It's something that will take time to overcome, and I'm just trying every year to do whatever I can do to help. It's good to see that there are three South Africans that have now come over to spend some time here, other than me, because unfortunately last year I was the only one over here, which is really not ideal. Young Heidi Dalton, who's riding for Lotto-Belisol this year, she'll be riding in Spain as well. Then An-Li Pretorious Kachelhoffer and Micayla Oliver are over in Holland, basing themselves there and trying to get rides, doing the crits and trying to get guest rides for whatever race they can. So it's a challenge for us from the Southern Hemisphere, but every year we work on trying to make it easier for the girls.
PdC: What changes do you think would need to happen to make it easier to make it easy for the Southern Heisphere-ans?
Ashleigh: It's not an easy problem to solve, to be honest. I don't know how one overcomes the visa problems. Essentially I think we need to try to follow in the footsteps of Australia. I think they are a really good example, where they created a base here in Europe for their young riders. The Australian Institute came over to sort of open the door for the youngsters to come over and get exposure, and I think that's really the only way to do it.
It's quite daunting for any young girl or boy to leave home and to come into the unknown, where often in Europe it's a foreign language, and to try to make it, it's really not easy, so the more support and stability and comfort one can offer them in that period, the better. Essentially, that's the way to do it, to create a base in Europe with some funding, and to get the youngsters over here, to get exposure.
But the big challenge for South Africa and Africa in general is... No Federation is perfect, and we have a fair amount of challenges, and there isn't a lot of funding in the South African Cycling Federation. My thought right now is, together with Carl and my dad and Robbie Hunter are involved in trying to find ways to get private funding, so instead of complaining about what our Federation isn't doing, we're trying to find ways of doing it ourselves. I think private funding is the only way forward, to try to get big companies to back a national project and to eventually aim to to something similar to what the Australians are doing.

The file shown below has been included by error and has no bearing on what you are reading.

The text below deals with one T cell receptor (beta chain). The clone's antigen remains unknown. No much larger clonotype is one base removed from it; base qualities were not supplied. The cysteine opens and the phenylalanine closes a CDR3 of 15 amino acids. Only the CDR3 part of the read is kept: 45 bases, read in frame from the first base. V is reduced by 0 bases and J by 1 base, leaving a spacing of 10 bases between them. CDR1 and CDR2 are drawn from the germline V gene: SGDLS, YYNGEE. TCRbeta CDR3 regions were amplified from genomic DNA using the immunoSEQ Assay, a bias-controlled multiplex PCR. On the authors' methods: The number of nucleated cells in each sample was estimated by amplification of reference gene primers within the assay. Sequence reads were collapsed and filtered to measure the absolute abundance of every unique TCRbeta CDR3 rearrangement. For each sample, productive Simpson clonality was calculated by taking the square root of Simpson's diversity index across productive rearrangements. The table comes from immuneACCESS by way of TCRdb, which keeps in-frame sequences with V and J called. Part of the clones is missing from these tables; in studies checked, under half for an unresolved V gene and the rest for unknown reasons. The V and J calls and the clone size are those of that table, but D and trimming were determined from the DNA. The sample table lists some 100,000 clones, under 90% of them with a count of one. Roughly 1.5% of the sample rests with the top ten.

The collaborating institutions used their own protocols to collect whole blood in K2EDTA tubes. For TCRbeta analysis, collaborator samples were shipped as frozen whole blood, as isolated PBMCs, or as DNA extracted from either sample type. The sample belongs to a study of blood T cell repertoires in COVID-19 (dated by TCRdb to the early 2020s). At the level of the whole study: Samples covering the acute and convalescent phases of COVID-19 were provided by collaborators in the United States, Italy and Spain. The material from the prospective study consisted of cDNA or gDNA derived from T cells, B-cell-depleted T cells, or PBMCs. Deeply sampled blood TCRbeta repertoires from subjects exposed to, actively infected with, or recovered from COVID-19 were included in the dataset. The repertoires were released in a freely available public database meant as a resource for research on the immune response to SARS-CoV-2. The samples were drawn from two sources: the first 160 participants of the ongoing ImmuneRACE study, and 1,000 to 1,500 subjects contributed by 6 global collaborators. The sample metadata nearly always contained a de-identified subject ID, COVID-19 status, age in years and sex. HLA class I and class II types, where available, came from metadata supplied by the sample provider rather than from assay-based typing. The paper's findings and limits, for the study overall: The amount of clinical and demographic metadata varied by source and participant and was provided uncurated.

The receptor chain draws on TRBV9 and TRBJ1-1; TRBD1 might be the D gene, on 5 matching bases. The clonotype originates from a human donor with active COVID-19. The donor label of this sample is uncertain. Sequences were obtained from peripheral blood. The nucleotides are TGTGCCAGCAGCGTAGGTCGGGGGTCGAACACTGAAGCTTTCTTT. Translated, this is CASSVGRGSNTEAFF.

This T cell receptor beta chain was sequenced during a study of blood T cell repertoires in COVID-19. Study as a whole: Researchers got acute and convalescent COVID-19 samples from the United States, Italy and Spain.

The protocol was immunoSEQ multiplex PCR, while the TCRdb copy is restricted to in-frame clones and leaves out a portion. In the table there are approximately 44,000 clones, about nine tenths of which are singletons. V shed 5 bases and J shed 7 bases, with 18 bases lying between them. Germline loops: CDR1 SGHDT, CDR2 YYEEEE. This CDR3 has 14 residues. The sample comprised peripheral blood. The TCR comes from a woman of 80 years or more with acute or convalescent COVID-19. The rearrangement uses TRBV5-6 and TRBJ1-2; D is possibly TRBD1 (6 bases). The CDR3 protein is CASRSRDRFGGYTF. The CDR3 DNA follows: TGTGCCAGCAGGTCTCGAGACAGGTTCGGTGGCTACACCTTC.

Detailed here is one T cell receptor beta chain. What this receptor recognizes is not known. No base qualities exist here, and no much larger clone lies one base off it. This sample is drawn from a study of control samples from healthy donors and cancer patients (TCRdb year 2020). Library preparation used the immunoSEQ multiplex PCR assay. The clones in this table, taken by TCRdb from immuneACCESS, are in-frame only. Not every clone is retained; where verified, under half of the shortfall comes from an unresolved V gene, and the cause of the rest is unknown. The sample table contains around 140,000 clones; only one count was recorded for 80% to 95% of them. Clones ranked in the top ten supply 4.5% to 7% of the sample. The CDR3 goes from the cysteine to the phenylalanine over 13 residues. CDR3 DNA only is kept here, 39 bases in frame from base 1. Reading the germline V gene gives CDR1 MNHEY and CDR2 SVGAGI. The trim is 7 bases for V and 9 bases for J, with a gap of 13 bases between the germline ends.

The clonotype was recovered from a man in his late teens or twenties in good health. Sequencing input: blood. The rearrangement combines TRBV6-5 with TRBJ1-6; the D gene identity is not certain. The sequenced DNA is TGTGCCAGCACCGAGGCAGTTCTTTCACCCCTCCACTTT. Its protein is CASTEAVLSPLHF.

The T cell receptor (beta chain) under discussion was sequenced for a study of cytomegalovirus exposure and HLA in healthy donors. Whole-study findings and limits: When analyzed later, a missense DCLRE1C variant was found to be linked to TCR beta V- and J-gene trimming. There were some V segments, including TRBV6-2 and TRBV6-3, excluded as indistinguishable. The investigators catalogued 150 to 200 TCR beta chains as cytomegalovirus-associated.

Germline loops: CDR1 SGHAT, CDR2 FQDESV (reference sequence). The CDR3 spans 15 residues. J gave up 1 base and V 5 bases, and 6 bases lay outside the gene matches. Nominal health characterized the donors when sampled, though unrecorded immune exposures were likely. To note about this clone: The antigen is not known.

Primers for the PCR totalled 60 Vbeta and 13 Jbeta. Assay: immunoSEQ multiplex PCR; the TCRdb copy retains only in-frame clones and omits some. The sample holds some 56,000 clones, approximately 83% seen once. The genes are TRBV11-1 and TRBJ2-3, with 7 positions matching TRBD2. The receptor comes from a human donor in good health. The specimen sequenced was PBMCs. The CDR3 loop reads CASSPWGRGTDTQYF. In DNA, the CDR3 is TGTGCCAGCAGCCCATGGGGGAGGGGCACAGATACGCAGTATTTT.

PdC: It's interesting, isn't it, especially in the context of African cycling, because you look at the UCI talking about diversification, and wanting to get bigger and better - but visa problems are a ridiculous thing. But it's going to be interesting being a Commonwealth Games year, hopefully it can at least shine a light on it, make it a bit visible. Obviously the Australians are going to be brilliant, but it'll be good to watch you, and the other Commonwealth nations that you don't normally get to see, having the chance to shine.
Ashleigh: I'm really looking forward to the Commonwealth Games, It is obviously very important for us as Commonwealth nations, it is an opportunity maybe to shine, in a slightly less competitive field, without playing it down. It will be my first Commonwealth Games, because I was selected to go to Delhi, but unfortunately I broke my collarbone just before, so I wasn't able to go - so it will be my first Commonwealth Games, and I'm looking forward to it.
Come back for part 2 tomorrow, when we'll talk about how Ash got into cycling, how her maths scores at university nearly scared away her (now) husband, how a catastrophic horse riding accident as a teenager helps her put everything into perspective, and of course, a lot more about her cycling.
Since I interviewed Ash on Sunday, the 2014 Durango-Durango Emakumeen Saria was raced, and here are two videos with the action:
You can follow the Emakumeen Bira with our Podium Café friends, Babelia, Marcos and Saul - follow them on twitter through those links, and Babelia through the Road & Mud twitter account. Of course I've added them all to my live race tweeting twitter list, there's the #Bira twitter hashtag and we'll have a race thread here on the Café too. There is information on the race website, and previews on
- Cobbles & Hills (Spanish or google translate)
- El Pelotón (Spanish or google)
- On Velofocus (English)
- On VeloRooms (English and forum)
And Road & Mud has a history of the Basque races, in Spanish or via google. And if you didn't see if last year, or want to be reminded of it, check out Saul's article on being at the race, right here on the Café!
Photos used with kind permission of Ashleigh Moolman-Pasio